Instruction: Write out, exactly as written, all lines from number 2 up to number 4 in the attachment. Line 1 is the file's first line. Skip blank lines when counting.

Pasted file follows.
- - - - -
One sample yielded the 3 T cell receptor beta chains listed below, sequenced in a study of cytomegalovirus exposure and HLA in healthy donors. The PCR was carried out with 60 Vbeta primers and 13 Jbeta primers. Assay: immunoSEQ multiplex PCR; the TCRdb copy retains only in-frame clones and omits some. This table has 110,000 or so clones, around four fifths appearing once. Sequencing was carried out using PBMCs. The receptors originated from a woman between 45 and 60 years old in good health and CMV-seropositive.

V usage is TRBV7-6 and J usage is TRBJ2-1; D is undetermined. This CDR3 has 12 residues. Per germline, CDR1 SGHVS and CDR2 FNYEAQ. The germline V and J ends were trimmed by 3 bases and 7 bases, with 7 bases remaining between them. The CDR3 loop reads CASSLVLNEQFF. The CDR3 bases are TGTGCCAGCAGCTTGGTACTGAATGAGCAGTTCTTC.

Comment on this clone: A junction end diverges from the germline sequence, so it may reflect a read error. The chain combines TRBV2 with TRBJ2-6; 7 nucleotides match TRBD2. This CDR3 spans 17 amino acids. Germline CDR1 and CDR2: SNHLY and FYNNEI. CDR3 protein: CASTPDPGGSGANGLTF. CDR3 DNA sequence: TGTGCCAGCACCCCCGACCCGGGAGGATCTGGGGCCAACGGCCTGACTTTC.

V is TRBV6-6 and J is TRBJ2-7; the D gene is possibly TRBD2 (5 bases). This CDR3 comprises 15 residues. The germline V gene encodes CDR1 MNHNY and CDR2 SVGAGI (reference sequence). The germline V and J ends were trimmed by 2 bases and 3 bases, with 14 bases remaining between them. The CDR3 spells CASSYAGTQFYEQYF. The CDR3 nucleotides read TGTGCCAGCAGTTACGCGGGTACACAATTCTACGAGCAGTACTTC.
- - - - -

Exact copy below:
V usage is TRBV7-6 and J usage is TRBJ2-1; D is undetermined. This CDR3 has 12 residues. Per germline, CDR1 SGHVS and CDR2 FNYEAQ. The germline V and J ends were trimmed by 3 bases and 7 bases, with 7 bases remaining between them. The CDR3 loop reads CASSLVLNEQFF. The CDR3 bases are TGTGCCAGCAGCTTGGTACTGAATGAGCAGTTCTTC.

Comment on this clone: A junction end diverges from the germline sequence, so it may reflect a read error. The chain combines TRBV2 with TRBJ2-6; 7 nucleotides match TRBD2. This CDR3 spans 17 amino acids. Germline CDR1 and CDR2: SNHLY and FYNNEI. CDR3 protein: CASTPDPGGSGANGLTF. CDR3 DNA sequence: TGTGCCAGCACCCCCGACCCGGGAGGATCTGGGGCCAACGGCCTGACTTTC.

V is TRBV6-6 and J is TRBJ2-7; the D gene is possibly TRBD2 (5 bases). This CDR3 comprises 15 residues. The germline V gene encodes CDR1 MNHNY and CDR2 SVGAGI (reference sequence). The germline V and J ends were trimmed by 2 bases and 3 bases, with 14 bases remaining between them. The CDR3 spells CASSYAGTQFYEQYF. The CDR3 nucleotides read TGTGCCAGCAGTTACGCGGGTACACAATTCTACGAGCAGTACTTC.